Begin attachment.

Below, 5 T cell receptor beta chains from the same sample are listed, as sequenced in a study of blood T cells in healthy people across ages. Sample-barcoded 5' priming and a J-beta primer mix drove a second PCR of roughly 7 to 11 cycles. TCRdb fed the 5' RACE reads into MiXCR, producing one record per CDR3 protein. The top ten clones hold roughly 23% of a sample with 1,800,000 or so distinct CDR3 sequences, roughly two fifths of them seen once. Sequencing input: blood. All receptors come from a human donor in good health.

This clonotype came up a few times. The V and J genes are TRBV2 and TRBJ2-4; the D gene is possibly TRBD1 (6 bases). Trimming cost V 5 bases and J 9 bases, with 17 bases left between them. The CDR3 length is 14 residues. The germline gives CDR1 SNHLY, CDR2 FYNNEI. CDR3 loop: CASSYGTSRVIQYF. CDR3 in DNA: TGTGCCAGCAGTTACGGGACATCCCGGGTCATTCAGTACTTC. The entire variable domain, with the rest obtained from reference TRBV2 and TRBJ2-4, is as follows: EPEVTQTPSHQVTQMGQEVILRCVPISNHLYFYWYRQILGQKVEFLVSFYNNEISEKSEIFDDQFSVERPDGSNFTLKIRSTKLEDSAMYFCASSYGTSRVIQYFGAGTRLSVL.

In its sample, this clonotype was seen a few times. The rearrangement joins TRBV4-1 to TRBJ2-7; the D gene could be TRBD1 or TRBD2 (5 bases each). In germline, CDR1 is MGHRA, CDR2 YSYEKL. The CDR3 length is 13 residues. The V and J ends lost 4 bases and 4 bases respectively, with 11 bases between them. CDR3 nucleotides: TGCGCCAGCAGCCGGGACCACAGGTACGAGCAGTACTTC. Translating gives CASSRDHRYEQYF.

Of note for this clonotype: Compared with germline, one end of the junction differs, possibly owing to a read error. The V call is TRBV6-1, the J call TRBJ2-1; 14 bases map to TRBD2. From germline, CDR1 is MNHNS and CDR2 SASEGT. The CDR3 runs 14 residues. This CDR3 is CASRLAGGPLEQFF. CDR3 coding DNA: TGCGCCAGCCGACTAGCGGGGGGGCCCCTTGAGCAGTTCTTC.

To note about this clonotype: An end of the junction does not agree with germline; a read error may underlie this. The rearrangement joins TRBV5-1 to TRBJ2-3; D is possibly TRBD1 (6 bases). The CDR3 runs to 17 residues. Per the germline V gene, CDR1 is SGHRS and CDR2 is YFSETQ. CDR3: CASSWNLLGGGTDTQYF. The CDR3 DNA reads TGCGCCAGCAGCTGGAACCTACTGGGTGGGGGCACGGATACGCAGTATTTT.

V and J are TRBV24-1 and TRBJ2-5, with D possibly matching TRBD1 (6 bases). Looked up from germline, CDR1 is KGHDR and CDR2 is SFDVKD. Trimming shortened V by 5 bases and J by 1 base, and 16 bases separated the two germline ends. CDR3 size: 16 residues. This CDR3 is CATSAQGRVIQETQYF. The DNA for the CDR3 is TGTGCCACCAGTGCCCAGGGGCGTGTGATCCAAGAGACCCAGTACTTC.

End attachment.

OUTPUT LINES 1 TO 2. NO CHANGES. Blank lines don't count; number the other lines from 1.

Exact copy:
Below, 5 T cell receptor beta chains from the same sample are listed, as sequenced in a study of blood T cells in healthy people across ages. Sample-barcoded 5' priming and a J-beta primer mix drove a second PCR of roughly 7 to 11 cycles. TCRdb fed the 5' RACE reads into MiXCR, producing one record per CDR3 protein. The top ten clones hold roughly 23% of a sample with 1,800,000 or so distinct CDR3 sequences, roughly two fifths of them seen once. Sequencing input: blood. All receptors come from a human donor in good health.

This clonotype came up a few times. The V and J genes are TRBV2 and TRBJ2-4; the D gene is possibly TRBD1 (6 bases). Trimming cost V 5 bases and J 9 bases, with 17 bases left between them. The CDR3 length is 14 residues. The germline gives CDR1 SNHLY, CDR2 FYNNEI. CDR3 loop: CASSYGTSRVIQYF. CDR3 in DNA: TGTGCCAGCAGTTACGGGACATCCCGGGTCATTCAGTACTTC. The entire variable domain, with the rest obtained from reference TRBV2 and TRBJ2-4, is as follows: EPEVTQTPSHQVTQMGQEVILRCVPISNHLYFYWYRQILGQKVEFLVSFYNNEISEKSEIFDDQFSVERPDGSNFTLKIRSTKLEDSAMYFCASSYGTSRVIQYFGAGTRLSVL.